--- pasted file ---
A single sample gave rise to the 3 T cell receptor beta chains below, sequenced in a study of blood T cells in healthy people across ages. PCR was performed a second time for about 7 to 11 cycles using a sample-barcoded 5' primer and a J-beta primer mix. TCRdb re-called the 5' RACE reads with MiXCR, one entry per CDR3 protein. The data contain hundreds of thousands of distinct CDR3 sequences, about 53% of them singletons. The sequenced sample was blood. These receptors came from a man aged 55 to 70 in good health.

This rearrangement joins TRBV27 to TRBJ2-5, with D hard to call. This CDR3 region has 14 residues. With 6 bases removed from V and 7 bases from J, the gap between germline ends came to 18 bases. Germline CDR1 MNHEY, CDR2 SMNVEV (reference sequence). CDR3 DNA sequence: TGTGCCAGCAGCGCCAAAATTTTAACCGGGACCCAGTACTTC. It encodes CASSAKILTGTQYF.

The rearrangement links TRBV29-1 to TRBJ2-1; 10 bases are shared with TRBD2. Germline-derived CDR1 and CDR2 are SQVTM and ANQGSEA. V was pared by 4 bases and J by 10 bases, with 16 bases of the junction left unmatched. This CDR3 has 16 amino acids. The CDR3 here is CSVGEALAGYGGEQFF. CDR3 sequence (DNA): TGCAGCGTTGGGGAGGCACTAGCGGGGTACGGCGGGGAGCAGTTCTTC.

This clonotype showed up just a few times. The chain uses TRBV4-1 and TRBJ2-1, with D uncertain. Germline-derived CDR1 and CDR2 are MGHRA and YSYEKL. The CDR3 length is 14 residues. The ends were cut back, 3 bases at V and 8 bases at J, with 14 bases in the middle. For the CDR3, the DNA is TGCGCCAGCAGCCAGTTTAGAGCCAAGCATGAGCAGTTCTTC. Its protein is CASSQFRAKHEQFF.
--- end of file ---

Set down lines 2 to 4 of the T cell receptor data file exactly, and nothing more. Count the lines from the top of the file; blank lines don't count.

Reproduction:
This rearrangement joins TRBV27 to TRBJ2-5, with D hard to call. This CDR3 region has 14 residues. With 6 bases removed from V and 7 bases from J, the gap between germline ends came to 18 bases. Germline CDR1 MNHEY, CDR2 SMNVEV (reference sequence). CDR3 DNA sequence: TGTGCCAGCAGCGCCAAAATTTTAACCGGGACCCAGTACTTC. It encodes CASSAKILTGTQYF.

The rearrangement links TRBV29-1 to TRBJ2-1; 10 bases are shared with TRBD2. Germline-derived CDR1 and CDR2 are SQVTM and ANQGSEA. V was pared by 4 bases and J by 10 bases, with 16 bases of the junction left unmatched. This CDR3 has 16 amino acids. The CDR3 here is CSVGEALAGYGGEQFF. CDR3 sequence (DNA): TGCAGCGTTGGGGAGGCACTAGCGGGGTACGGCGGGGAGCAGTTCTTC.

This clonotype showed up just a few times. The chain uses TRBV4-1 and TRBJ2-1, with D uncertain. Germline-derived CDR1 and CDR2 are MGHRA and YSYEKL. The CDR3 length is 14 residues. The ends were cut back, 3 bases at V and 8 bases at J, with 14 bases in the middle. For the CDR3, the DNA is TGCGCCAGCAGCCAGTTTAGAGCCAAGCATGAGCAGTTCTTC. Its protein is CASSQFRAKHEQFF.